Water Quality Monitoring

Water Quality: 

Water sampling in 2010 was accomplished by Roger Williams, Sandy Williams, Panos Pitsas, and Chet Hurd with help from VLAP Coordinator, Sara Steiner.   We sampled in June, July and August and plan to do the same in 2011.


As it turns out the best way to test for mercury is testing fish from the lake.  We brought a few small mouth bass to the VLAP lab in Concord at the end of the summer.  Fish & Game had also submitted some Silver Lake fish for mercury testing.  The mercury readings were low and these fish would be considered safe for consumption. See results:

April 12, 2011

Volunteer monitors, along with the U.S. Environmental Protection Agency, the New Hampshire Department of Fish and Game, and the New Hampshire Department of Environmental Services (DES) have played a significant part in collecting fish throughout the state for mercury analyses.  DES now processes the fish specimens and provides the data to make some very important decisions that have serious implications to both human and animal populations.  The purpose of this effort is two-fold:  To better characterize the levels of mercury that are accumulating in the fish that live in our state’s waterbodies, and to develop fish consumption advisories to protect human health.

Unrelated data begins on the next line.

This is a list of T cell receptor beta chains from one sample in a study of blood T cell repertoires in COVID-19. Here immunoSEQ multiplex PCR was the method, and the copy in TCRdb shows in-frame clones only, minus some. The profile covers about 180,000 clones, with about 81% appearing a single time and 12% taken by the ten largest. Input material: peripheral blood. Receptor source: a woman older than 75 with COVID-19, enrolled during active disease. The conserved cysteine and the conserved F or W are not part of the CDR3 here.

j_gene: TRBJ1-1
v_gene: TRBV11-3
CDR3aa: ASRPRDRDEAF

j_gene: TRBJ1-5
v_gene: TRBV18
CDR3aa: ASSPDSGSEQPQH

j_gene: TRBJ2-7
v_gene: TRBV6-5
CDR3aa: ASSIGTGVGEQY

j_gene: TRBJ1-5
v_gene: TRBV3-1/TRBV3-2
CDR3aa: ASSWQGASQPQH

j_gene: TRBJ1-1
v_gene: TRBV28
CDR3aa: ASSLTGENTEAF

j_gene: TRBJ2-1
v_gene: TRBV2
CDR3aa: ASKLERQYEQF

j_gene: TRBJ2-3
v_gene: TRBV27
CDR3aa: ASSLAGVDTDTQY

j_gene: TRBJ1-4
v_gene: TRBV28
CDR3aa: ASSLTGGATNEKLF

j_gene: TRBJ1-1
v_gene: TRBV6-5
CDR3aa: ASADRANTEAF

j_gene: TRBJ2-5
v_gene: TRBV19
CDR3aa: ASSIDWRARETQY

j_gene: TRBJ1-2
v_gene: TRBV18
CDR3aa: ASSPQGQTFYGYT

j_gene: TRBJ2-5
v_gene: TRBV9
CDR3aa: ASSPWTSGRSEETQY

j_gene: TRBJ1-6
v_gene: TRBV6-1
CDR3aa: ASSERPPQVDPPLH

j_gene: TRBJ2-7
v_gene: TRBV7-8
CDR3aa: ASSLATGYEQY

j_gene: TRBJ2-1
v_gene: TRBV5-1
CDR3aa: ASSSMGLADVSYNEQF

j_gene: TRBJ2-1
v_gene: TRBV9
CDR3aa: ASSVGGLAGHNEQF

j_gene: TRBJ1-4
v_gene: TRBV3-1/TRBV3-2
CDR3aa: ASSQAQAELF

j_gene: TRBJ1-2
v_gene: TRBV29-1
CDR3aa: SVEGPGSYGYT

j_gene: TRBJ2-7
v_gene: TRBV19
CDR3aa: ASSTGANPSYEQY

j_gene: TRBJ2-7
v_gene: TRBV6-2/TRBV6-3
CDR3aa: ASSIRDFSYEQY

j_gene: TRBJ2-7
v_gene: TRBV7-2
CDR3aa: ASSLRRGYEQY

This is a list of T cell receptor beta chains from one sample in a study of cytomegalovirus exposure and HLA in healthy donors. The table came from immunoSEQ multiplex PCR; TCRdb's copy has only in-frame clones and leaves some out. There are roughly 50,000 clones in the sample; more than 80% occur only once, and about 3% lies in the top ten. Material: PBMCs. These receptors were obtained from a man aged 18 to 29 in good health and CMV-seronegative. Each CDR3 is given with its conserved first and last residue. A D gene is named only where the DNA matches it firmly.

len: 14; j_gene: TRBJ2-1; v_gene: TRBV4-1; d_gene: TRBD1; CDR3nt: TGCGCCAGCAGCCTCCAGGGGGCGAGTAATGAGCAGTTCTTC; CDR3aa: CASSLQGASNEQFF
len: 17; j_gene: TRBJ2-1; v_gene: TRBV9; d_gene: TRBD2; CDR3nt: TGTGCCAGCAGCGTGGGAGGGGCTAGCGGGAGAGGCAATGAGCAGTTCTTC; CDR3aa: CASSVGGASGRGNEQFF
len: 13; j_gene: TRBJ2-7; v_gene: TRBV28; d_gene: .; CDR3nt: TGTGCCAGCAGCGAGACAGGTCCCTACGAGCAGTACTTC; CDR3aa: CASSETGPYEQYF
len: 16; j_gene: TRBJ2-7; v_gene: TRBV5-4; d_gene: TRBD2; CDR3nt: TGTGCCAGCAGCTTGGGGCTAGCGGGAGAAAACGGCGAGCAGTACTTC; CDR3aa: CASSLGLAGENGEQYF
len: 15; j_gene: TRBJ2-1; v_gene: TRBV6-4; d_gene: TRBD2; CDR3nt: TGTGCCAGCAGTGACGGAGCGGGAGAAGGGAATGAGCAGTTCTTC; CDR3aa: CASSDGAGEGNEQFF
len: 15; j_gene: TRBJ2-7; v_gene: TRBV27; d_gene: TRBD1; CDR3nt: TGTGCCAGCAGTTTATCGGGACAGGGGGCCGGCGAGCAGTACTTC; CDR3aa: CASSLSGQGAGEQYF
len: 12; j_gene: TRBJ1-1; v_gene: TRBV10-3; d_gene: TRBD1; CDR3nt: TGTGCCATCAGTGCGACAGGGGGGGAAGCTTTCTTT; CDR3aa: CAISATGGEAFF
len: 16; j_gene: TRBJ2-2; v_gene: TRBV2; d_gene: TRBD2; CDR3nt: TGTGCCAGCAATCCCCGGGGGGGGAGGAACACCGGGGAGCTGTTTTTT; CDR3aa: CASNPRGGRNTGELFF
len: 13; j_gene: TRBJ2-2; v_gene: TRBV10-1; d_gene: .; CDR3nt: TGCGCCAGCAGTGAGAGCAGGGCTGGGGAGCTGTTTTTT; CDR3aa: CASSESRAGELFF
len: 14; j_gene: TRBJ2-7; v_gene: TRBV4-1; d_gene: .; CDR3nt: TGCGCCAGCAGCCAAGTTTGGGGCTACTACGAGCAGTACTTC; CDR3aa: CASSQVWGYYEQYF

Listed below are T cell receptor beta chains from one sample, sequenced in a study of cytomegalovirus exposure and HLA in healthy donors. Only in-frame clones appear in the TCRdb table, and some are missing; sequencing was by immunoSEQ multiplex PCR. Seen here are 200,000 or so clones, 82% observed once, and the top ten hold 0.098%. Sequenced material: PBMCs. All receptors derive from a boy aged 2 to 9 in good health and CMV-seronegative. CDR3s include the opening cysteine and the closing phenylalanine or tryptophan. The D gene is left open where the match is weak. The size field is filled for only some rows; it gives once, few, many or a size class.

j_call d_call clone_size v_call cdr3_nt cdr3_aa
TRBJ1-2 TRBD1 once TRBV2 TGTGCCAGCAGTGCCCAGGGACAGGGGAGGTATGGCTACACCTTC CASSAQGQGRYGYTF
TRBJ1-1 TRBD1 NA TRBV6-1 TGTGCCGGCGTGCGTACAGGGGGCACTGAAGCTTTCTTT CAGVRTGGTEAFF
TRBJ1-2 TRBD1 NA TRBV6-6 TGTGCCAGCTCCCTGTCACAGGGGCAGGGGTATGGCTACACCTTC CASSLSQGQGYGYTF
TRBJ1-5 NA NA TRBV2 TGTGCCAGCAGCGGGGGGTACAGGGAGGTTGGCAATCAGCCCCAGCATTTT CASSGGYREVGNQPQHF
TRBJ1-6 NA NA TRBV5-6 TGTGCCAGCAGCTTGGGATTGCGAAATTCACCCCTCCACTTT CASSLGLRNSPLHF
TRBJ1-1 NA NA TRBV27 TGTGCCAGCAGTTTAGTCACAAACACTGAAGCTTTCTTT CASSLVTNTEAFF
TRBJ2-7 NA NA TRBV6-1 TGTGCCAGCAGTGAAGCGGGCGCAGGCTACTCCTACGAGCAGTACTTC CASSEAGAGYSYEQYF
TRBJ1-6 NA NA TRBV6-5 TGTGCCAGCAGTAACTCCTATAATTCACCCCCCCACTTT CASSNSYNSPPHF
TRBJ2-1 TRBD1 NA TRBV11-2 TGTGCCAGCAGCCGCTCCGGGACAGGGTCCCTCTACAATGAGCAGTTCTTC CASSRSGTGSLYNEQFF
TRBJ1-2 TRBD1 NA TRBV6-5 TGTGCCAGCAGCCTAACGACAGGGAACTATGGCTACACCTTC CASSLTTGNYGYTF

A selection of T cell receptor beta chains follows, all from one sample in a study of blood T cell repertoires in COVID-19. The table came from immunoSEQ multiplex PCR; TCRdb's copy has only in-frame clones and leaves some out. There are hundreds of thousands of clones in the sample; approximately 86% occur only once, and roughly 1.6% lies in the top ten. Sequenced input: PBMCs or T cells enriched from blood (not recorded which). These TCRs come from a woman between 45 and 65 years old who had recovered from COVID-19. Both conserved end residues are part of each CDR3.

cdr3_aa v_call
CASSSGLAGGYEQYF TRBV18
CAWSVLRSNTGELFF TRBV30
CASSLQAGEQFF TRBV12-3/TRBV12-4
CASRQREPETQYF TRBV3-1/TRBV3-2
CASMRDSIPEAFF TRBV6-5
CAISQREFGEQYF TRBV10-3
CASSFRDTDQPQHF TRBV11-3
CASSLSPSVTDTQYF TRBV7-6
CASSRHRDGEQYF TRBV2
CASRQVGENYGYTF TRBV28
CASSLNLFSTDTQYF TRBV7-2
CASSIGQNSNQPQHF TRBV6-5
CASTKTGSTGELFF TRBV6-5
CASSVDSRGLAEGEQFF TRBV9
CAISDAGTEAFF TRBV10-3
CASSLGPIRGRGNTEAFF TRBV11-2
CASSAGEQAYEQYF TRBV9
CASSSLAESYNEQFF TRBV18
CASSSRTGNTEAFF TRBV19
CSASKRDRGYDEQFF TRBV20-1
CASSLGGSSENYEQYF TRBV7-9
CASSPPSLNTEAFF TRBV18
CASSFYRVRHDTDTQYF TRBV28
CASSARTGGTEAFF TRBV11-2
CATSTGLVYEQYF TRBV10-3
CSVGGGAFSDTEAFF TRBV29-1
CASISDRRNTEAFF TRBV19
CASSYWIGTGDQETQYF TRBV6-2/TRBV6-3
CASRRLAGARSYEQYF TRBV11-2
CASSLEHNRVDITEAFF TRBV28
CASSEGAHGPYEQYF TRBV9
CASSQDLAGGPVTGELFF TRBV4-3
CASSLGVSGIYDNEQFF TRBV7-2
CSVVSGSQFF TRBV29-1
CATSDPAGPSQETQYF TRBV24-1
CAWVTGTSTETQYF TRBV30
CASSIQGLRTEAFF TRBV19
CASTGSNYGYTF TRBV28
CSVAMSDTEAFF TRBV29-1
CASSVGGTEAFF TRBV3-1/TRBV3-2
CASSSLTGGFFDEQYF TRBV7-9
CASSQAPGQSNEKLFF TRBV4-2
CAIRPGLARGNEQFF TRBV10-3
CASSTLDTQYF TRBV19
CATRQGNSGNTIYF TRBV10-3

DES is now able to report the mercury results from twelve fish submitted from Silver Lake, Harrisville during 2010.

Collection Date Fish Type Length (cm) Weight (grams) Mercury (ppm)
08-Aug-10 Small Mouth Bass 23.5 135 0.1386
08-Aug-10 Small Mouth Bass 20.5 90 0.128
08-Aug-10 Small Mouth Bass 20.5 99 0.1171
08-Aug-10 Small Mouth Bass 16 50 0.0859
08-Aug-10 Small Mouth Bass 23.5 145 0.129
08-Aug-10 Small Mouth Bass 24 150 0.1731
08-Aug-10 Small Mouth Bass 24 168 0.1348
01-Jul-10 Small Mouth Bass 22.5 142 0.1231
01-Jul-10 Small Mouth Bass 25 174 0.1379
01-Jul-10 Small Mouth Bass 23 119 0.2724


In general, small and large mouth bass, eastern chain pickerel, and yellow perch tend to have higher mercury levels.  Trout in general tend to have lower mercury levels because they are raised in fish hatcheries and later released into water bodies.  Landlocked salmon also tend to have low levels (however, this is based on limited information).  It is recommended to avoid consuming small/large mouth bass, eastern chain pickerel and yellow perch greater than 12 inches in length.

DES recommends the following mercury level ranges as guidance:

 Mercury Levels (ppm)*             Guidance Category*

< 0.6                                         Safe to consume

0.61 – 0.99                                Caution

> 1.0                                         Red Flag

*Note these recommended ranges and categories are not officially established as such, but were developed as a relative guidance forNew Hampshire.

There are several areas of the state where we have limited fish mercury data.DES, along with New Hampshire Fish and Game and volunteer monitors provide the majority of fish analyzed for mercury.  We encourage continued monitoring of fish mercury levels inSilverLake.  I have attached an information sheet describing the proper fish collection procedure.

Thank you for interest in the mercury in fish program!

Jody Connor                                                 Sara Steiner

LimnologyCenterDirector           VLAP Coordinator